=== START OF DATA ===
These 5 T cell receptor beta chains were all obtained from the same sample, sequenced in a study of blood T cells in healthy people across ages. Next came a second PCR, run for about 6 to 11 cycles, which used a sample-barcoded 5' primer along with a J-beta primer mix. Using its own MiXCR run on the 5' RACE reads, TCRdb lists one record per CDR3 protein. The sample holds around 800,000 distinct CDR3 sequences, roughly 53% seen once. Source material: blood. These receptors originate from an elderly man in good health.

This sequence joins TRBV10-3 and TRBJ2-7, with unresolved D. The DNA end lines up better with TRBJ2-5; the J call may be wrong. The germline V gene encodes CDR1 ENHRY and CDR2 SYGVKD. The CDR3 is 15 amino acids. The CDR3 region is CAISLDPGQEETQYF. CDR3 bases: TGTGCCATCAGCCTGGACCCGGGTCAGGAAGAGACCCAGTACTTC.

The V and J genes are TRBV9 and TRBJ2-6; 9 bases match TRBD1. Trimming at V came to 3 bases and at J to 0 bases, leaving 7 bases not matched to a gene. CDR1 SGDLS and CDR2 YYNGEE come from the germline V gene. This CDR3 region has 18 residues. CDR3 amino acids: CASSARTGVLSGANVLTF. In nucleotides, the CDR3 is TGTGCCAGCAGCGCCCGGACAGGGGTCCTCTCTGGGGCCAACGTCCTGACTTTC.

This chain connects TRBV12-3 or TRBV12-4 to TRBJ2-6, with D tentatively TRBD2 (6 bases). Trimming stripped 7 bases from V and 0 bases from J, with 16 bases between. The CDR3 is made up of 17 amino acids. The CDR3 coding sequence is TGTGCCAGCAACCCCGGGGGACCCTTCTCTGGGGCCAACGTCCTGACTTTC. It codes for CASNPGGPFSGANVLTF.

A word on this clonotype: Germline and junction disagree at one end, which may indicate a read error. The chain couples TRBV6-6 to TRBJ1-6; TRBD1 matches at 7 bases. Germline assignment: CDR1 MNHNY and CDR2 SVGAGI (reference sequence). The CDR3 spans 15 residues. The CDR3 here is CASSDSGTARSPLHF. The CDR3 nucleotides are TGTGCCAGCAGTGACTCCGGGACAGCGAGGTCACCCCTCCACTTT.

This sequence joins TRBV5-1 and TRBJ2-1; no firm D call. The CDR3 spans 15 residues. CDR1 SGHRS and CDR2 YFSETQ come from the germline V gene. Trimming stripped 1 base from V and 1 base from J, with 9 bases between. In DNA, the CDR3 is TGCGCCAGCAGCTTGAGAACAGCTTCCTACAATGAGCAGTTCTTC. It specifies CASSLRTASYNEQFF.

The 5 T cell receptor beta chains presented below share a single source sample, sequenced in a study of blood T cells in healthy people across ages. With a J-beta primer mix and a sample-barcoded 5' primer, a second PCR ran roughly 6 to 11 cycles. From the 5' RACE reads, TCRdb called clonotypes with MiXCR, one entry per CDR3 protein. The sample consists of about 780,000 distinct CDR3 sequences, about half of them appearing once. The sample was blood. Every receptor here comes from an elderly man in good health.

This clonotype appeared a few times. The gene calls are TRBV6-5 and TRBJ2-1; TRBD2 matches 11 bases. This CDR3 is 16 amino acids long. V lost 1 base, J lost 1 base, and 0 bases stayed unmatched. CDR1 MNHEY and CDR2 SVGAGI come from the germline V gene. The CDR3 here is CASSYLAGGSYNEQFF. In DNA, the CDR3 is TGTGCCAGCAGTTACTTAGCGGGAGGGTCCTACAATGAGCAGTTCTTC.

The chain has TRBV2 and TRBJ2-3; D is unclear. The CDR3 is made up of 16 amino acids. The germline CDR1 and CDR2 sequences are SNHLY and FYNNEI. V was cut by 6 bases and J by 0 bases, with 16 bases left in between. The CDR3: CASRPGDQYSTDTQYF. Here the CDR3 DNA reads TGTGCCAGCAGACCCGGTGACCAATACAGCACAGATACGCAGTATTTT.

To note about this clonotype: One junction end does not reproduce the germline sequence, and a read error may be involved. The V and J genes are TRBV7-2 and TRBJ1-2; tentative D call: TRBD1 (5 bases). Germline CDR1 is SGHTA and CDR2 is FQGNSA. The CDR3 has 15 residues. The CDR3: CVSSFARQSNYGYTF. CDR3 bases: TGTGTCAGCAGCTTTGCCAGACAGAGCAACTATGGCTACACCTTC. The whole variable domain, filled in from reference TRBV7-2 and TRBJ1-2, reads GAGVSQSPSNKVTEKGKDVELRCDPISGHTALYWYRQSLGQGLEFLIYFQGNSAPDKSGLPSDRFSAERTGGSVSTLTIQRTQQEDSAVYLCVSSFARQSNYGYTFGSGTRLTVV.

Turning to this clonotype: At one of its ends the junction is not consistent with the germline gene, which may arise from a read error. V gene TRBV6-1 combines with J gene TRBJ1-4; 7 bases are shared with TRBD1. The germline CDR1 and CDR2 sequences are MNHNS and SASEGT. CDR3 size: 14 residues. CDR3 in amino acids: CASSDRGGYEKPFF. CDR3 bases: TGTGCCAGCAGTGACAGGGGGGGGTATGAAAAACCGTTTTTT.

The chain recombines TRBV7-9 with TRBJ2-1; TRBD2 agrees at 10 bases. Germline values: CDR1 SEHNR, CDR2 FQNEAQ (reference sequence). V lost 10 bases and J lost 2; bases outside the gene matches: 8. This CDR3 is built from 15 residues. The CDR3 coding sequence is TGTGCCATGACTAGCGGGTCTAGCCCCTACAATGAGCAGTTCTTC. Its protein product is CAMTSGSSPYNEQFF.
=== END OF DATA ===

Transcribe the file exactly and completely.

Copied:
These 5 T cell receptor beta chains were all obtained from the same sample, sequenced in a study of blood T cells in healthy people across ages. Next came a second PCR, run for about 6 to 11 cycles, which used a sample-barcoded 5' primer along with a J-beta primer mix. Using its own MiXCR run on the 5' RACE reads, TCRdb lists one record per CDR3 protein. The sample holds around 800,000 distinct CDR3 sequences, roughly 53% seen once. Source material: blood. These receptors originate from an elderly man in good health.

This sequence joins TRBV10-3 and TRBJ2-7, with unresolved D. The DNA end lines up better with TRBJ2-5; the J call may be wrong. The germline V gene encodes CDR1 ENHRY and CDR2 SYGVKD. The CDR3 is 15 amino acids. The CDR3 region is CAISLDPGQEETQYF. CDR3 bases: TGTGCCATCAGCCTGGACCCGGGTCAGGAAGAGACCCAGTACTTC.

The V and J genes are TRBV9 and TRBJ2-6; 9 bases match TRBD1. Trimming at V came to 3 bases and at J to 0 bases, leaving 7 bases not matched to a gene. CDR1 SGDLS and CDR2 YYNGEE come from the germline V gene. This CDR3 region has 18 residues. CDR3 amino acids: CASSARTGVLSGANVLTF. In nucleotides, the CDR3 is TGTGCCAGCAGCGCCCGGACAGGGGTCCTCTCTGGGGCCAACGTCCTGACTTTC.

This chain connects TRBV12-3 or TRBV12-4 to TRBJ2-6, with D tentatively TRBD2 (6 bases). Trimming stripped 7 bases from V and 0 bases from J, with 16 bases between. The CDR3 is made up of 17 amino acids. The CDR3 coding sequence is TGTGCCAGCAACCCCGGGGGACCCTTCTCTGGGGCCAACGTCCTGACTTTC. It codes for CASNPGGPFSGANVLTF.

A word on this clonotype: Germline and junction disagree at one end, which may indicate a read error. The chain couples TRBV6-6 to TRBJ1-6; TRBD1 matches at 7 bases. Germline assignment: CDR1 MNHNY and CDR2 SVGAGI (reference sequence). The CDR3 spans 15 residues. The CDR3 here is CASSDSGTARSPLHF. The CDR3 nucleotides are TGTGCCAGCAGTGACTCCGGGACAGCGAGGTCACCCCTCCACTTT.

This sequence joins TRBV5-1 and TRBJ2-1; no firm D call. The CDR3 spans 15 residues. CDR1 SGHRS and CDR2 YFSETQ come from the germline V gene. Trimming stripped 1 base from V and 1 base from J, with 9 bases between. In DNA, the CDR3 is TGCGCCAGCAGCTTGAGAACAGCTTCCTACAATGAGCAGTTCTTC. It specifies CASSLRTASYNEQFF.

The 5 T cell receptor beta chains presented below share a single source sample, sequenced in a study of blood T cells in healthy people across ages. With a J-beta primer mix and a sample-barcoded 5' primer, a second PCR ran roughly 6 to 11 cycles. From the 5' RACE reads, TCRdb called clonotypes with MiXCR, one entry per CDR3 protein. The sample consists of about 780,000 distinct CDR3 sequences, about half of them appearing once. The sample was blood. Every receptor here comes from an elderly man in good health.

This clonotype appeared a few times. The gene calls are TRBV6-5 and TRBJ2-1; TRBD2 matches 11 bases. This CDR3 is 16 amino acids long. V lost 1 base, J lost 1 base, and 0 bases stayed unmatched. CDR1 MNHEY and CDR2 SVGAGI come from the germline V gene. The CDR3 here is CASSYLAGGSYNEQFF. In DNA, the CDR3 is TGTGCCAGCAGTTACTTAGCGGGAGGGTCCTACAATGAGCAGTTCTTC.

The chain has TRBV2 and TRBJ2-3; D is unclear. The CDR3 is made up of 16 amino acids. The germline CDR1 and CDR2 sequences are SNHLY and FYNNEI. V was cut by 6 bases and J by 0 bases, with 16 bases left in between. The CDR3: CASRPGDQYSTDTQYF. Here the CDR3 DNA reads TGTGCCAGCAGACCCGGTGACCAATACAGCACAGATACGCAGTATTTT.

To note about this clonotype: One junction end does not reproduce the germline sequence, and a read error may be involved. The V and J genes are TRBV7-2 and TRBJ1-2; tentative D call: TRBD1 (5 bases). Germline CDR1 is SGHTA and CDR2 is FQGNSA. The CDR3 has 15 residues. The CDR3: CVSSFARQSNYGYTF. CDR3 bases: TGTGTCAGCAGCTTTGCCAGACAGAGCAACTATGGCTACACCTTC. The whole variable domain, filled in from reference TRBV7-2 and TRBJ1-2, reads GAGVSQSPSNKVTEKGKDVELRCDPISGHTALYWYRQSLGQGLEFLIYFQGNSAPDKSGLPSDRFSAERTGGSVSTLTIQRTQQEDSAVYLCVSSFARQSNYGYTFGSGTRLTVV.

Turning to this clonotype: At one of its ends the junction is not consistent with the germline gene, which may arise from a read error. V gene TRBV6-1 combines with J gene TRBJ1-4; 7 bases are shared with TRBD1. The germline CDR1 and CDR2 sequences are MNHNS and SASEGT. CDR3 size: 14 residues. CDR3 in amino acids: CASSDRGGYEKPFF. CDR3 bases: TGTGCCAGCAGTGACAGGGGGGGGTATGAAAAACCGTTTTTT.

The chain recombines TRBV7-9 with TRBJ2-1; TRBD2 agrees at 10 bases. Germline values: CDR1 SEHNR, CDR2 FQNEAQ (reference sequence). V lost 10 bases and J lost 2; bases outside the gene matches: 8. This CDR3 is built from 15 residues. The CDR3 coding sequence is TGTGCCATGACTAGCGGGTCTAGCCCCTACAATGAGCAGTTCTTC. Its protein product is CAMTSGSSPYNEQFF.